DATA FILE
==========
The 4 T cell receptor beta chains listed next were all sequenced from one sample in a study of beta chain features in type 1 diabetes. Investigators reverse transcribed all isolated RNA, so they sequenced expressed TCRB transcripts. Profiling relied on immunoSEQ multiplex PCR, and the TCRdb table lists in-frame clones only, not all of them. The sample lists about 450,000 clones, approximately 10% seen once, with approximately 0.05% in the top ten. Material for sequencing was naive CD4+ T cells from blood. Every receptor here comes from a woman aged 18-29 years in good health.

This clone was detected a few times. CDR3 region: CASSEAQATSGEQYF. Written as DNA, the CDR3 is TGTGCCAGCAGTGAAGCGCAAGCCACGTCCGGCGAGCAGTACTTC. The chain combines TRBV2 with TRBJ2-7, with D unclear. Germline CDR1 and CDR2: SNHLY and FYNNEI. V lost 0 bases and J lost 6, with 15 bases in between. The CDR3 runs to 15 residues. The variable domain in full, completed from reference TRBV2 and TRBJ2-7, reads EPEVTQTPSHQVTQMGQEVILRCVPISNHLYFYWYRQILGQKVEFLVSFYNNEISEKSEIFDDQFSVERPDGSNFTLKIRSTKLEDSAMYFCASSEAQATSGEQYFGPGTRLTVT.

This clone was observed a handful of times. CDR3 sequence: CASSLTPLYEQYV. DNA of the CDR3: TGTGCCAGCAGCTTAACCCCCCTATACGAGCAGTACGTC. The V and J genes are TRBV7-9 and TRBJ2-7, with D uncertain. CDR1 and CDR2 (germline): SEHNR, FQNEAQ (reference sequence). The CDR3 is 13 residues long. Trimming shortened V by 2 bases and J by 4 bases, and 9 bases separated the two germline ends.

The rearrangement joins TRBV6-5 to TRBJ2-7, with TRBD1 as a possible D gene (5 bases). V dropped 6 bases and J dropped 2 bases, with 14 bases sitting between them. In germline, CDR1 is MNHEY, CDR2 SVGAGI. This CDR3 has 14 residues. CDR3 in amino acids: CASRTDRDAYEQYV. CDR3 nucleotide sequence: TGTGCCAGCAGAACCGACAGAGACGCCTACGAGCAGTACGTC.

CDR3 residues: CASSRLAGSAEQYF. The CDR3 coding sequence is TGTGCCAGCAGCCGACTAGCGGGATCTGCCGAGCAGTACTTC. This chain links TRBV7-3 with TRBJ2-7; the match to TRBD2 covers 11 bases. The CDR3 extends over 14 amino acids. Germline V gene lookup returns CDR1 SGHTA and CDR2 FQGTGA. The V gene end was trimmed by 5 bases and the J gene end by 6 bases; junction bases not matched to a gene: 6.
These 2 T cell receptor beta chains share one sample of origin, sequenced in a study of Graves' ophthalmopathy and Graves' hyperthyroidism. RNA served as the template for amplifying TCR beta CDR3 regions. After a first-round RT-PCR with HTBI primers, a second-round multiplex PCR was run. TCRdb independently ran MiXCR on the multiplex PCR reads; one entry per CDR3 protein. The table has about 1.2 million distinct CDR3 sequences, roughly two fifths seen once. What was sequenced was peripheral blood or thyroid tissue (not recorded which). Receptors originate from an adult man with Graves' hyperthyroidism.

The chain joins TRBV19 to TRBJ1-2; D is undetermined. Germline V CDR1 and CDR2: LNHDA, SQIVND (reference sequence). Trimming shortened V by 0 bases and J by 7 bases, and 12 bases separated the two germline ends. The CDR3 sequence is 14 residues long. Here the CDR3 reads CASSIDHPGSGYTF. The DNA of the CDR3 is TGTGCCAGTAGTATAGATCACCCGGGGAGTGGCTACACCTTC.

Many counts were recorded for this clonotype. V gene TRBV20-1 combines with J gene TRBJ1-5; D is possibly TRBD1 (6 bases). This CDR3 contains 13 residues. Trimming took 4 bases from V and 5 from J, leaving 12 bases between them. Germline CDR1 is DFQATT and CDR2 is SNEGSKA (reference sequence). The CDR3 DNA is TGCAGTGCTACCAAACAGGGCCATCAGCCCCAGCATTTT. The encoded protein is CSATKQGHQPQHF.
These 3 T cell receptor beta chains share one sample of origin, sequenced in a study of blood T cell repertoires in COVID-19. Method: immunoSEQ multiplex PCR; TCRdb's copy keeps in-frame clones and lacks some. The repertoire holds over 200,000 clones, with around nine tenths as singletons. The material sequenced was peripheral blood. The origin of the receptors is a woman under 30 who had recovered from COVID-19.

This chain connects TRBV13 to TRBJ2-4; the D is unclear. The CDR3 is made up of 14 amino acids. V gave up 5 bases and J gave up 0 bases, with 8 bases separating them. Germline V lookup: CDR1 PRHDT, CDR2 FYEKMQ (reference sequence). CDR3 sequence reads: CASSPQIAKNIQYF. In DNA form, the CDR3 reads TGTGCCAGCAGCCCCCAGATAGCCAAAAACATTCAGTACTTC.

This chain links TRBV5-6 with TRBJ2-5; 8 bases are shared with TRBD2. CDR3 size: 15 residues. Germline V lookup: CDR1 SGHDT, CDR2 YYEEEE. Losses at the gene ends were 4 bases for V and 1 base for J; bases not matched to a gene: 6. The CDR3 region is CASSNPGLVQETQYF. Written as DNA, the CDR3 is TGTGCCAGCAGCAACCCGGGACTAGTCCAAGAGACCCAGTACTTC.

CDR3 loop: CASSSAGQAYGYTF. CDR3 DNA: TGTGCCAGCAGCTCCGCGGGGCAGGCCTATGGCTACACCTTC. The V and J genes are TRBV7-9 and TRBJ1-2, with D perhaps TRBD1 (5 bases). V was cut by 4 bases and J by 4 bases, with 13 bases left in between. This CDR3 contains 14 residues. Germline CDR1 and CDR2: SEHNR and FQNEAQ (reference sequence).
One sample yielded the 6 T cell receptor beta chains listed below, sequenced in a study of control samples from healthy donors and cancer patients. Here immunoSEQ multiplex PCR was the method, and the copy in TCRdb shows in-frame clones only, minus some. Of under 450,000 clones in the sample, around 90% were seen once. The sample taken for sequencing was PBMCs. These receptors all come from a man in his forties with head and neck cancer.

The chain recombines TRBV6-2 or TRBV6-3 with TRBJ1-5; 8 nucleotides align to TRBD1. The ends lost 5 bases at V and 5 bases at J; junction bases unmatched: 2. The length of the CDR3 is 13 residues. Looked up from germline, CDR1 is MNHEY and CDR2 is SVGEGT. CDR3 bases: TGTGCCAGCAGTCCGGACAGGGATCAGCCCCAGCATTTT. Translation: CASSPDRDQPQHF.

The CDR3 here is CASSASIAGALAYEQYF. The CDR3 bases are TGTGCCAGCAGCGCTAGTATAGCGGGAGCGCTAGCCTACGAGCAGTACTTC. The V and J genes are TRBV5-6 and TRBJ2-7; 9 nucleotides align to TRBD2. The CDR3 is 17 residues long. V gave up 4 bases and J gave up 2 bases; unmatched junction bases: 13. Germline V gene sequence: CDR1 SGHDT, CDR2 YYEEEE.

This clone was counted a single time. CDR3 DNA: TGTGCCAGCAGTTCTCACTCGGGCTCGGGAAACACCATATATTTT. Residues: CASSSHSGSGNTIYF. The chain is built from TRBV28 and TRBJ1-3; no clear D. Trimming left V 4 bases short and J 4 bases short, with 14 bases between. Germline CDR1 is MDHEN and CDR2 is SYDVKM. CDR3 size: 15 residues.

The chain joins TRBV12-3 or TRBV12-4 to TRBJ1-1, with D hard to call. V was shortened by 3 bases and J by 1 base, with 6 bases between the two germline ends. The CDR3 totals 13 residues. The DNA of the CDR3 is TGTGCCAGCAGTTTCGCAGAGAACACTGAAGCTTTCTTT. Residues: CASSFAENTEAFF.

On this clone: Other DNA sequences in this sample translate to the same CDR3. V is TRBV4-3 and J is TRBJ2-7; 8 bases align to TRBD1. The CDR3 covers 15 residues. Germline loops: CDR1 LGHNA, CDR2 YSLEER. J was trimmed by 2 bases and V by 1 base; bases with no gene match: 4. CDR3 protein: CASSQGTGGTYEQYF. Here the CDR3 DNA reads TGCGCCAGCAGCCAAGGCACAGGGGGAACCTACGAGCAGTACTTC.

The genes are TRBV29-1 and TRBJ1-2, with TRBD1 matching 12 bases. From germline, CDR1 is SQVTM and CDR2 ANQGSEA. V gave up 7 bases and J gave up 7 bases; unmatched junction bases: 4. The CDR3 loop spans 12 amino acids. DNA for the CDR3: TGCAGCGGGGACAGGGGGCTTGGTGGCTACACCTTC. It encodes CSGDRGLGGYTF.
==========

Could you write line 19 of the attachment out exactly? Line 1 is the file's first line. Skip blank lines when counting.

The genes are TRBV29-1 and TRBJ1-2, with TRBD1 matching 12 bases. From germline, CDR1 is SQVTM and CDR2 ANQGSEA. V gave up 7 bases and J gave up 7 bases; unmatched junction bases: 4. The CDR3 loop spans 12 amino acids. DNA for the CDR3: TGCAGCGGGGACAGGGGGCTTGGTGGCTACACCTTC. It encodes CSGDRGLGGYTF.